Heather Watson has become the first British woman to win a WTA singles title since 1988 after beating Chang Kai-chen in the Japan Open final.
Watson, who had served for the match at 5-3 in the second set, saved four match points when 5-4 down in the third.
The world number 71 recovered to win in the deciding tie-break, coming through 7-5 5-7 7-6 (7-4).
Heather Watson factfile
Born in Guernsey
Started playing tennis aged 7
Moved to Nick Bollettieri Tennis Academy in Florida aged 12
2009 US junior champion
Joined WTA Tour in 2010
Reached third round of Wimbledon in 2012
Sara Gomer was the last British woman to win on the tour, four years before 20-year-old Watson was born.
"I'm going to be sleeping with a smile on my face tonight," Watson told BBC Radio 5 live afterwards.
"In the second set I served for the match, had one match point and I double faulted, not because I was nervous, but because I went for it.
"The whole match from start to finish was so close and such a mental battle. Kai-chen was playing unbelievable and I just had to hang in there.
"But I just took it point by point and I don't know how I did it, but I did.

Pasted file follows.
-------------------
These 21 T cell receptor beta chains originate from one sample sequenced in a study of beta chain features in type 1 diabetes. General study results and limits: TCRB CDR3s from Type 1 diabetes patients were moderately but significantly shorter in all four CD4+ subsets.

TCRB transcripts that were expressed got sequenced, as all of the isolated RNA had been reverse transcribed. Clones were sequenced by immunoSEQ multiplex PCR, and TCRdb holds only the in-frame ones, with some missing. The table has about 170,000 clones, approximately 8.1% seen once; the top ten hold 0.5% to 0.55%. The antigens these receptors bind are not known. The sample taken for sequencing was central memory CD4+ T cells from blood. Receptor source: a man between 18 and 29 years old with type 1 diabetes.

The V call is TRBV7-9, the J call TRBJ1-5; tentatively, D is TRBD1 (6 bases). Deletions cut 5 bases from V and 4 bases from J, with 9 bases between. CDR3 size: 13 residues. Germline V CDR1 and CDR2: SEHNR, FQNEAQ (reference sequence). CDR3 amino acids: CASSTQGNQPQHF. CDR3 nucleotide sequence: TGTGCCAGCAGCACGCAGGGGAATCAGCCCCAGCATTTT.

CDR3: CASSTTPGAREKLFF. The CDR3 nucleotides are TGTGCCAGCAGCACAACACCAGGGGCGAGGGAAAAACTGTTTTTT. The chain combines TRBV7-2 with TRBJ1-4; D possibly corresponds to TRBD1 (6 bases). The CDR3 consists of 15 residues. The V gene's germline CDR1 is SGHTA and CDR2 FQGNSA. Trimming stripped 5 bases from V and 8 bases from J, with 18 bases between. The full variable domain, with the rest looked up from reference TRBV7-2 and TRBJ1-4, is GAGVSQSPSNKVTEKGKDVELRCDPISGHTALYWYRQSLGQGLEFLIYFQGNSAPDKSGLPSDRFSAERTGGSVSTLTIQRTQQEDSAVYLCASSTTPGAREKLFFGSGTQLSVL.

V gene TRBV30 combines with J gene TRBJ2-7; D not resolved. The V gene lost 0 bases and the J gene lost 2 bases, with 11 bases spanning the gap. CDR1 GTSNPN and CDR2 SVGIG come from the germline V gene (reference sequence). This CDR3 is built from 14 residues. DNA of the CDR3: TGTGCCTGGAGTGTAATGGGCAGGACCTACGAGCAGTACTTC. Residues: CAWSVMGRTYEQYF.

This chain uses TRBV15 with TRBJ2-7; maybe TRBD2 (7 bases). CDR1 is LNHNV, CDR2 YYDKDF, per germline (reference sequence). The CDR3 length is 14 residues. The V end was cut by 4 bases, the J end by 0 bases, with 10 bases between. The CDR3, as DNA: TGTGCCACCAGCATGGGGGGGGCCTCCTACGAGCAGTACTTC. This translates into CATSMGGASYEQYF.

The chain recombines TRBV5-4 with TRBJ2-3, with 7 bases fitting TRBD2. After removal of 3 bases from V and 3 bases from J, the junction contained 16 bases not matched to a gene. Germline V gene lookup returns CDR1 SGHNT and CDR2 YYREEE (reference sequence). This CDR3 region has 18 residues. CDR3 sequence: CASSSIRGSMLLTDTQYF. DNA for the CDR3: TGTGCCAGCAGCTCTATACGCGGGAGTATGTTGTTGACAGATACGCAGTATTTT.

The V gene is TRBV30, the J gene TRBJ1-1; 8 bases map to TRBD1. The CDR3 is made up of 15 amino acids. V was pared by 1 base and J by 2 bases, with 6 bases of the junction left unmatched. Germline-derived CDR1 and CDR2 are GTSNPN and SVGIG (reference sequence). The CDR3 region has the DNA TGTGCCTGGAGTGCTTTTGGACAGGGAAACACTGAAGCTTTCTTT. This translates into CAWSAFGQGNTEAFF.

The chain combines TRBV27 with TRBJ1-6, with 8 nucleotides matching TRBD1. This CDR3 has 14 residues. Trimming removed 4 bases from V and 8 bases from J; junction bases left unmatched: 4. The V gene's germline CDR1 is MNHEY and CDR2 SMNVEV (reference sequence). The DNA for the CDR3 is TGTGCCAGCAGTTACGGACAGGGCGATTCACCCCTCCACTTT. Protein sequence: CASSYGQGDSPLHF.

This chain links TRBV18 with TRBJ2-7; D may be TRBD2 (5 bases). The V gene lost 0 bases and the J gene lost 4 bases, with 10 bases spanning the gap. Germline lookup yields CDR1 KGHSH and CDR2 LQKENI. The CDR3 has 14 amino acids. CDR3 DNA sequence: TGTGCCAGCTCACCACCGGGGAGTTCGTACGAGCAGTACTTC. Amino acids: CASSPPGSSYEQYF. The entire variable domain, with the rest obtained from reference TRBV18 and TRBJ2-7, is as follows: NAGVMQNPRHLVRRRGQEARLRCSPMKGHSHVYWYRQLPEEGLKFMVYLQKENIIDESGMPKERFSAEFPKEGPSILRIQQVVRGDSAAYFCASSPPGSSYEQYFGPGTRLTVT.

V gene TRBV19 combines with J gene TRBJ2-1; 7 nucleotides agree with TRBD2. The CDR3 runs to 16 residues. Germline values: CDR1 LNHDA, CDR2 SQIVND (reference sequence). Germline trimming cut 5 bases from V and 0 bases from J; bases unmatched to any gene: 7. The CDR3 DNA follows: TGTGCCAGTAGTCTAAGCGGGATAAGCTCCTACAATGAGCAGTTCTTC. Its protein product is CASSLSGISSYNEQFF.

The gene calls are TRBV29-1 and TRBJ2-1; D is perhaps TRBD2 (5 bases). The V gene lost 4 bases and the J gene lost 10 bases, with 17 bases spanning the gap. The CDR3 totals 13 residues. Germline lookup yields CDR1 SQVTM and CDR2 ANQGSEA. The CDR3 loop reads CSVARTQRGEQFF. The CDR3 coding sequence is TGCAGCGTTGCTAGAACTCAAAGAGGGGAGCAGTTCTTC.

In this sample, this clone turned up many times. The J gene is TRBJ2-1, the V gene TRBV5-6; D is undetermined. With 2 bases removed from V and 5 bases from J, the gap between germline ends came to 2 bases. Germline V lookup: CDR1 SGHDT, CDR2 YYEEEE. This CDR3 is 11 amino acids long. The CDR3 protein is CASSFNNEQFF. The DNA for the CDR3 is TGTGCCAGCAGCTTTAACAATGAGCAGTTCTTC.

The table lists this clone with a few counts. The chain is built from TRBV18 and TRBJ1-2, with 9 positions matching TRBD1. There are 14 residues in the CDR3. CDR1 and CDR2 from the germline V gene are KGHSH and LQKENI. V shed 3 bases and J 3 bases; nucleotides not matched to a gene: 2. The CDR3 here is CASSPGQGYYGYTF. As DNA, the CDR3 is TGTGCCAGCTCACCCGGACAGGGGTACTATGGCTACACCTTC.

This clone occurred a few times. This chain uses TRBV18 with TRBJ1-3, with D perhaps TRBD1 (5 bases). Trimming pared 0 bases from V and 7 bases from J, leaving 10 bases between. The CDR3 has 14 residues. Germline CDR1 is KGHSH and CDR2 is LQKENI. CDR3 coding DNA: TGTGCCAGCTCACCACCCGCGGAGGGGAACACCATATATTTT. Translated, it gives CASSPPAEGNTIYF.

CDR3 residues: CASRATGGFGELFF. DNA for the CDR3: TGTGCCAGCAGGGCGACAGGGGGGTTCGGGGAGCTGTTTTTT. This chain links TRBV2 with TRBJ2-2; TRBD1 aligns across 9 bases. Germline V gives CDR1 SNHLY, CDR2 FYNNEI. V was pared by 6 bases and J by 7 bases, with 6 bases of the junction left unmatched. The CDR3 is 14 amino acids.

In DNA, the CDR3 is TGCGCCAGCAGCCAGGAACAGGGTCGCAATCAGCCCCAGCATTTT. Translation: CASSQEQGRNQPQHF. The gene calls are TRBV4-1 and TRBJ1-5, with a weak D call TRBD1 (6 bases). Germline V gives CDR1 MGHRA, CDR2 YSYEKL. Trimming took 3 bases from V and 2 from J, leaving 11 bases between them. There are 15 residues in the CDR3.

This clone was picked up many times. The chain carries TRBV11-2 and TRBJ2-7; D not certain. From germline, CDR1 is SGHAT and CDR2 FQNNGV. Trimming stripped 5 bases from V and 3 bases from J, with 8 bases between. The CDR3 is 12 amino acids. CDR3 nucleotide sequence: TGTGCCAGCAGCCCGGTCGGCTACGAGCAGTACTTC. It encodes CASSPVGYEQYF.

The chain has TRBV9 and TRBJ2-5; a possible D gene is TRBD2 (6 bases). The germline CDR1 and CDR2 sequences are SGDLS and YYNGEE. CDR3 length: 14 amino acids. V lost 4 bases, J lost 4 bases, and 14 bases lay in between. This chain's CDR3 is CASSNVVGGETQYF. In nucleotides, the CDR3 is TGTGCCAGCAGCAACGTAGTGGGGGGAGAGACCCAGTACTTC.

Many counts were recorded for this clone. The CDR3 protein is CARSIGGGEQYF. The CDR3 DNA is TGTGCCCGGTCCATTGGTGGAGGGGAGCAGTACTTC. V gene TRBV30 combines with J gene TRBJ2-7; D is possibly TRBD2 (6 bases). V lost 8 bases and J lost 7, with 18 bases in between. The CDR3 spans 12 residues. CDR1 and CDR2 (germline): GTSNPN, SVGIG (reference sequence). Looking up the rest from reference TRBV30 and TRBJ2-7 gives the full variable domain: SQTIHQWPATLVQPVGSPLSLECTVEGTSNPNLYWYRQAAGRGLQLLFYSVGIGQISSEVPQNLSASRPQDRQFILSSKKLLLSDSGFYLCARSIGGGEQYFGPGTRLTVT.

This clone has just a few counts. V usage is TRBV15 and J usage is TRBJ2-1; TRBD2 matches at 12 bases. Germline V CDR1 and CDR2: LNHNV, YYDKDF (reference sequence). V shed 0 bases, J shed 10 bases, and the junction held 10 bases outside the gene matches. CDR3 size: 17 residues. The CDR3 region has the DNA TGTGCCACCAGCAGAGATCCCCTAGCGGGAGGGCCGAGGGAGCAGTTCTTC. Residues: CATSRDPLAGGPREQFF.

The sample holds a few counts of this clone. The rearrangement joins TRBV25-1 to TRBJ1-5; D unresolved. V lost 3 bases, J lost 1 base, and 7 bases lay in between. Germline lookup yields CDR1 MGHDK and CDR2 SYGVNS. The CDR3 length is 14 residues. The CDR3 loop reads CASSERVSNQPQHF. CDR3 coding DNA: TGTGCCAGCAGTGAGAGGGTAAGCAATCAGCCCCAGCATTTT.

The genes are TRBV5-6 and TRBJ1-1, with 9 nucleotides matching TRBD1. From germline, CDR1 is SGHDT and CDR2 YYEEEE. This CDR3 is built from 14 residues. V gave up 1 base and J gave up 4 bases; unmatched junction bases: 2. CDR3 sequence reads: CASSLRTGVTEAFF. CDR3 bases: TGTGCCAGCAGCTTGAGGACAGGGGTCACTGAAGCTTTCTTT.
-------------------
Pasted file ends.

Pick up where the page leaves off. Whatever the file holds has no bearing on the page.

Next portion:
Open win best day of my life - Watson
"Now I've got the title and I'm so happy. This ranks as one of the best days of my life."
Watson's win in Osaka comes less than a month after compatriot Laura Robson
made it to the final of the Guangzhou Open in China,
becoming the first British woman to reach a WTA singles final since Jo Durie in 1990.
Watson had not previously gone past the quarter-finals of a WTA event and will now replace Robson as the British number one.
1st serve points won
2nd serve points won
Break points won
Total points won
The 2009 US Open girls' champion earned 16 break points but conceded 17 in a see-saw battle with world number 134 Chang.
Watson broke four times in the first set, only to drop her serve three times in the second to let the 21-year-old from Chinese Taipei back in to the contest.
And Chang, who beat Sam Stosur in the semi-finals, looked set for victory when she held three match points when serving in the 10th game of the decider.
But the Guernsey player fought back and sealed the biggest success of her career with her second match point in the tie-break.
Shortly after beating Chang, Watson returned to the court as she bid to become the first Briton to win both the singles and doubles at the same WTA tournament since Anne Hobbs in 1985.
She reached the doubles final alongside Japanese veteran Kimiko Date-Krumm, but they lost 6-1 6-4 to United States pair Abigail Spears and Raquel Kops-Jones.